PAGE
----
KPMG reports: Alabama, Connecticut, Multistate

KPMG reports: Alabama, Connecticut, Multistate

KPMG’s This Week in State Tax—produced weekly by KPMG’s State and Local Tax practice—focuses on recent state and local tax developments.

  • Alabama: The state tax tribunal held that a taxpayer did not owe city use tax on materials that were temporarily present in the subject city before being used out-of-state. Although the materials were stored in the city and some assembly occurred while at the taxpayer’s facility in the city, the taxpayer established that it intended to use the materials outside of the state. Read a March 2021 report
  • Connecticut: House Bill 6516 was signed into law to alleviate the burden of double taxation for residents who were remotely working from their homes in Connecticut due to the coronavirus (COVID-19) pandemic.  The bill allows a credit against Connecticut individual (personal) income tax for any resident who paid income tax in 2020 to a state that applies a convenience-of-employer rule similar to Connecticut’s rule, or any state that by law or rule requires the resident to pay a nonresident income tax based on work performed remotely in Connecticut (assuming the resident worked in the other state immediately prior to March 11, 2020). The bill also provides that an employer will not establish nexus by having an employee working in the state due to COVID-19.  Read a March 2021 report
  • Multistate: A number of fixed-date conformity states have recently updated their connection to the Internal Revenue Code. 
    • Idaho: Effective January 1, 2021, House Bill 58 adopts the Internal Revenue Code in effect on January 1, 2021, except that IRC section 461(1) applies as in effect on January 1, 2020.
    • Georgia: For tax years beginning on or after January 1, 2020, House Bill 265 updates the state’s general conformity to the Internal Revenue Code as of January 1, 2021.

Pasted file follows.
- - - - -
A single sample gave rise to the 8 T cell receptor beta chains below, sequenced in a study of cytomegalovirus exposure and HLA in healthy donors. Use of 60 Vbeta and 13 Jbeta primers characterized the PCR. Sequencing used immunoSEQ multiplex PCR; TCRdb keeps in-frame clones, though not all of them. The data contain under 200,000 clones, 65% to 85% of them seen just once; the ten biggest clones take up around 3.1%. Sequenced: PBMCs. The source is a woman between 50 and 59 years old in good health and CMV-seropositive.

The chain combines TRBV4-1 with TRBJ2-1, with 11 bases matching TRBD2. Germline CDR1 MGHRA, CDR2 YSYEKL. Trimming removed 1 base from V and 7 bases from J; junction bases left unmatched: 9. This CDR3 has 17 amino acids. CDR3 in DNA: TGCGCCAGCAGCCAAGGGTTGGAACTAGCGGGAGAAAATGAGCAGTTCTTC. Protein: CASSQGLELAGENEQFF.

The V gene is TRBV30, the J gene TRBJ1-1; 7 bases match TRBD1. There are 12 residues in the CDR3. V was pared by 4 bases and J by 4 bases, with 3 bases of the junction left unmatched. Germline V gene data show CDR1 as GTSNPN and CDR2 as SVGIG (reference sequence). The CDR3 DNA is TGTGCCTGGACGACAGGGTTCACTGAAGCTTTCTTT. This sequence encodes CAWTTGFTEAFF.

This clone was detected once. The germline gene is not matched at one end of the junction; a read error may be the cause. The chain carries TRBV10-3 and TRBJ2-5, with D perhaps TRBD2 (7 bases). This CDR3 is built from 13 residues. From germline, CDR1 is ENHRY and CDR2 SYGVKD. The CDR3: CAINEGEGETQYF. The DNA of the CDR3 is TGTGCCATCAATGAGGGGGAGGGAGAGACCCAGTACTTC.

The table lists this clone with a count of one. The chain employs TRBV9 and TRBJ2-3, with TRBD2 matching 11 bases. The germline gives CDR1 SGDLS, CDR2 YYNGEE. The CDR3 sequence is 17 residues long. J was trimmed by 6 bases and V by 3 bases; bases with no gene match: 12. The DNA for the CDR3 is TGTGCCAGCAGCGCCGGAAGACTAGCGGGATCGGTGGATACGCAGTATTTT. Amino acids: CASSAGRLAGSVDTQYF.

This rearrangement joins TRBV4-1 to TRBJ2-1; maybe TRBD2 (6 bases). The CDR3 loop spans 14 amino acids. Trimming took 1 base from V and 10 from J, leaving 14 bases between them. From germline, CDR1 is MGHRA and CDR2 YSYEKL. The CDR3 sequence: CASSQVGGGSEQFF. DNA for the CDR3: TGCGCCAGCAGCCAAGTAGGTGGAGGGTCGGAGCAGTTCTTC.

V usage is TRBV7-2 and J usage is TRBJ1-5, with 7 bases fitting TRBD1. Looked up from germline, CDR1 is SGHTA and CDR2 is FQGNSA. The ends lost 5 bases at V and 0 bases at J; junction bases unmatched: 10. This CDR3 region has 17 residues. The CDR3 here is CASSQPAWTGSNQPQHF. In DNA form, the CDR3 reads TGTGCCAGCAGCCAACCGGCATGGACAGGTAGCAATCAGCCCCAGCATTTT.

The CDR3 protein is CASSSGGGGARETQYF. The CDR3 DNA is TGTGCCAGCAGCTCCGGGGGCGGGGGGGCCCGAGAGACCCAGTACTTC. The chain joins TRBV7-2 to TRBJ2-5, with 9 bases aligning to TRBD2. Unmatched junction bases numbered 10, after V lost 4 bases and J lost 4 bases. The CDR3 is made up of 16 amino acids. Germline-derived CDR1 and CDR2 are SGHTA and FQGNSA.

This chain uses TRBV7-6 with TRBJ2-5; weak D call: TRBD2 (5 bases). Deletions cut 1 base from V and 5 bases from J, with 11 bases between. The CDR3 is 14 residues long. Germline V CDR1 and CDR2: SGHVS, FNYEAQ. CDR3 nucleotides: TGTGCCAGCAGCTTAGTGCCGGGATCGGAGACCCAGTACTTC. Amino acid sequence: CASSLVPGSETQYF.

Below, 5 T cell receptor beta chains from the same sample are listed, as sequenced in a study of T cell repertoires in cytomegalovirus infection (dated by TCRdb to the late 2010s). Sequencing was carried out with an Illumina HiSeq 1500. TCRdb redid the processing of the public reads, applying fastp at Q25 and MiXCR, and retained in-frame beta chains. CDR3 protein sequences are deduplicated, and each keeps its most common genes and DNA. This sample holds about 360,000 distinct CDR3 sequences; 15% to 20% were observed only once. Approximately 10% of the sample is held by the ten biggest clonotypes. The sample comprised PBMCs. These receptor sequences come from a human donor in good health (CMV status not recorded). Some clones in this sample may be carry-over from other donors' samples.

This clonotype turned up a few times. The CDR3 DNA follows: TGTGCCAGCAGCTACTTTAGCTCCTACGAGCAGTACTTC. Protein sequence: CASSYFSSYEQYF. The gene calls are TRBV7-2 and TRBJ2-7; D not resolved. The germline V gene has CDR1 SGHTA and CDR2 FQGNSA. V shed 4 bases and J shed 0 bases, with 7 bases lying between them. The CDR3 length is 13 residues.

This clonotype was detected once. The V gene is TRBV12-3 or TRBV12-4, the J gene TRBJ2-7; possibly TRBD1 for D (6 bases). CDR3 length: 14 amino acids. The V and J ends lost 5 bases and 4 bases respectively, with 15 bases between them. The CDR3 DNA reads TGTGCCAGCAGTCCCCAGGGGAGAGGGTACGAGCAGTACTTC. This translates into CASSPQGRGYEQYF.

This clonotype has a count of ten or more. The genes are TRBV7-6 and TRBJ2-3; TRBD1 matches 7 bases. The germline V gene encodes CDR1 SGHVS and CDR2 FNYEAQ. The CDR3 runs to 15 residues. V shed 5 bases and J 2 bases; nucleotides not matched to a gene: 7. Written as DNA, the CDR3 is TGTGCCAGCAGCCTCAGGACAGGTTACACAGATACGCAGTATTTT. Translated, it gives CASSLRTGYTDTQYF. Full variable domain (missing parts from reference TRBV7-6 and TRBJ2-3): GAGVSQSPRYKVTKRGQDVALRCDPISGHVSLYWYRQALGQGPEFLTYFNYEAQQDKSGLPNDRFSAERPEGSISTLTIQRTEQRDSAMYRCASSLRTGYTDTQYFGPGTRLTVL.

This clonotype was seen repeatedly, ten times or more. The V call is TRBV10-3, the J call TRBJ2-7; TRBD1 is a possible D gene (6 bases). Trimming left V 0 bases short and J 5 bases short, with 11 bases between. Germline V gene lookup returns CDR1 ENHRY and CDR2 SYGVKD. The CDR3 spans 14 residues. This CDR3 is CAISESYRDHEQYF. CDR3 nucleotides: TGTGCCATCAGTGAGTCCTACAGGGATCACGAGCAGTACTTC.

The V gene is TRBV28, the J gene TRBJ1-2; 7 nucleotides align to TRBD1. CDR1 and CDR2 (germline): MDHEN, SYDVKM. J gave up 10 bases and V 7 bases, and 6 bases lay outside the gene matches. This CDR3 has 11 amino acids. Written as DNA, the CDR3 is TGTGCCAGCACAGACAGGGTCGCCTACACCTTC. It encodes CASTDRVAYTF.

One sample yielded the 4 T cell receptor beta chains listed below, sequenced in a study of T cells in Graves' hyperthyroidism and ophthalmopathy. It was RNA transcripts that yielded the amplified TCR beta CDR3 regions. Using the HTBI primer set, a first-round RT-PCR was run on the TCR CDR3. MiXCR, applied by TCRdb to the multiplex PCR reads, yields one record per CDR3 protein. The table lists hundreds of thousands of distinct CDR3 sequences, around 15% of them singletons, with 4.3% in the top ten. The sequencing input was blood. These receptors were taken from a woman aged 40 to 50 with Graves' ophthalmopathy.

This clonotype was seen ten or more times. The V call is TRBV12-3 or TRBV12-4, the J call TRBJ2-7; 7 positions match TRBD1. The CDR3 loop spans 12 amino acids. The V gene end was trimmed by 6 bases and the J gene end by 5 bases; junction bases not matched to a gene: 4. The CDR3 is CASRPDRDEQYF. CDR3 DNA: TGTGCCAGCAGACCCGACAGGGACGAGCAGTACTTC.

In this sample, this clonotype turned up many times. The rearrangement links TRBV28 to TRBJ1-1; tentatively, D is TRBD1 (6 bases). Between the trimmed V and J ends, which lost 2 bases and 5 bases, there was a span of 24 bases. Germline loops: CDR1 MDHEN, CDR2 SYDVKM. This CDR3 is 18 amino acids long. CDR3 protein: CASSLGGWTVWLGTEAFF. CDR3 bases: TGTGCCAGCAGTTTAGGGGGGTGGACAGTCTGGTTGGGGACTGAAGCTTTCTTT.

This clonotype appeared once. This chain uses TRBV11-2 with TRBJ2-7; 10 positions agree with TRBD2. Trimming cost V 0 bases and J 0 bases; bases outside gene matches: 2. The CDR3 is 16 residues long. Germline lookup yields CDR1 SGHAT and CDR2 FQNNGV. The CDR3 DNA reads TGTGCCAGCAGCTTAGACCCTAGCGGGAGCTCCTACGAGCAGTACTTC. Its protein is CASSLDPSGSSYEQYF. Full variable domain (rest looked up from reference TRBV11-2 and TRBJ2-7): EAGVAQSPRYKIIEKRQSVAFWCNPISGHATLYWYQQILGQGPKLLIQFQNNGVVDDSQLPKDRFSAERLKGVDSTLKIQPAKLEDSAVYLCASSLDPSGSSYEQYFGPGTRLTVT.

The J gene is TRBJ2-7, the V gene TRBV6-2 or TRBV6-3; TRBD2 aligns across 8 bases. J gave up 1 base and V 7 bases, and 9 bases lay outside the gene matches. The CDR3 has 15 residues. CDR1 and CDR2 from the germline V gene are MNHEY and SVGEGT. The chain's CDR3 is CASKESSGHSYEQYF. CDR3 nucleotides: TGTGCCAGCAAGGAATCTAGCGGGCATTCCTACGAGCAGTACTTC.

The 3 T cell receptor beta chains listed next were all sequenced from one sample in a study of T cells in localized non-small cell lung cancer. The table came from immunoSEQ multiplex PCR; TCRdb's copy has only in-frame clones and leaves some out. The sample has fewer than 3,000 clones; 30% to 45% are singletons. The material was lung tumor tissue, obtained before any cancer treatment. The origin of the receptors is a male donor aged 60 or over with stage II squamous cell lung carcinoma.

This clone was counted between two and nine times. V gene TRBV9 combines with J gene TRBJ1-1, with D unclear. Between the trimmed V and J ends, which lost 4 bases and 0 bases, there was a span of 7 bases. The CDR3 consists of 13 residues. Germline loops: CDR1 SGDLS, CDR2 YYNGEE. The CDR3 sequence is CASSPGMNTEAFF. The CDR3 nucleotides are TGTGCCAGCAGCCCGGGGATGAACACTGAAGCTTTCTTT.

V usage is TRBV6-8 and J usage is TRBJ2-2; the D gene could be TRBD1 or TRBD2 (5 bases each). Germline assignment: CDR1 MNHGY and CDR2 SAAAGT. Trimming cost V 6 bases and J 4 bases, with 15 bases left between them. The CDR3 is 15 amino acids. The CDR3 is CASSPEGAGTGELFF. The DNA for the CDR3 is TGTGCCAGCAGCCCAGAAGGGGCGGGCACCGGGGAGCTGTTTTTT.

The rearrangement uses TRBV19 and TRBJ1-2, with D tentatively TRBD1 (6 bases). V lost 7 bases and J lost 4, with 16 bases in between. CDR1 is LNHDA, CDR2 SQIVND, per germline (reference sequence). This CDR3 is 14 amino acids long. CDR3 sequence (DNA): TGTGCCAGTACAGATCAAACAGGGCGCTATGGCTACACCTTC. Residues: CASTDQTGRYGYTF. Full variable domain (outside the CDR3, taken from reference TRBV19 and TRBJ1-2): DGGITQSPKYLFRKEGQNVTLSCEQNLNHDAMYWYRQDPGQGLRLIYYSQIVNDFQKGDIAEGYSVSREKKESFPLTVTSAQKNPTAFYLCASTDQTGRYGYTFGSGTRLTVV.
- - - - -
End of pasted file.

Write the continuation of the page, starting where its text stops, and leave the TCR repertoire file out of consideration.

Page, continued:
• South Dakota: Senate Bill 40 adopts the Internal Revenue Code as in effect on January 1, 2021.
    • Virginia: Both chambers of the General Assembly passed essentially identical bills (Senate Bill 1146, House Bill 1935) that would update Virginia’s conformity to the Internal Revenue Code as it existed on December 31, 2020. For corporate taxpayers, the bills decouple Virginia from CARES Act changes by: (1) suspending the 80% limit on net operating losses (NOLs) and allowing NOL carrybacks; and (2) temporarily enhancing the amount of business interest that can be deducted under IRC section 163(j). For taxpayers other than corporations, the bills would also decouple from the IRC section 461(1) changes as enacted by the CARES Act. For corporate and individual taxpayers, for tax years beginning on and after January 1, 2020, but before January 1, 2021, the bills would allow a $100,000 deduction for expenses paid with forgiven Paycheck Protection Program (PPP) loan amounts. 
    • West Virginia: House Bill 2359 updates the state’s connection to the Internal Revenue Code for corporate net income tax purposes. Specifically, the bill provides “all amendments made to the laws of the United States after December 31, 2019, but prior to January 1, 2021, shall be given effect in determining the taxes imposed by this article to the same extent those changes are allowed for federal income tax purposes, whether the changes are retroactive or prospective.”

Read a March 2021 report

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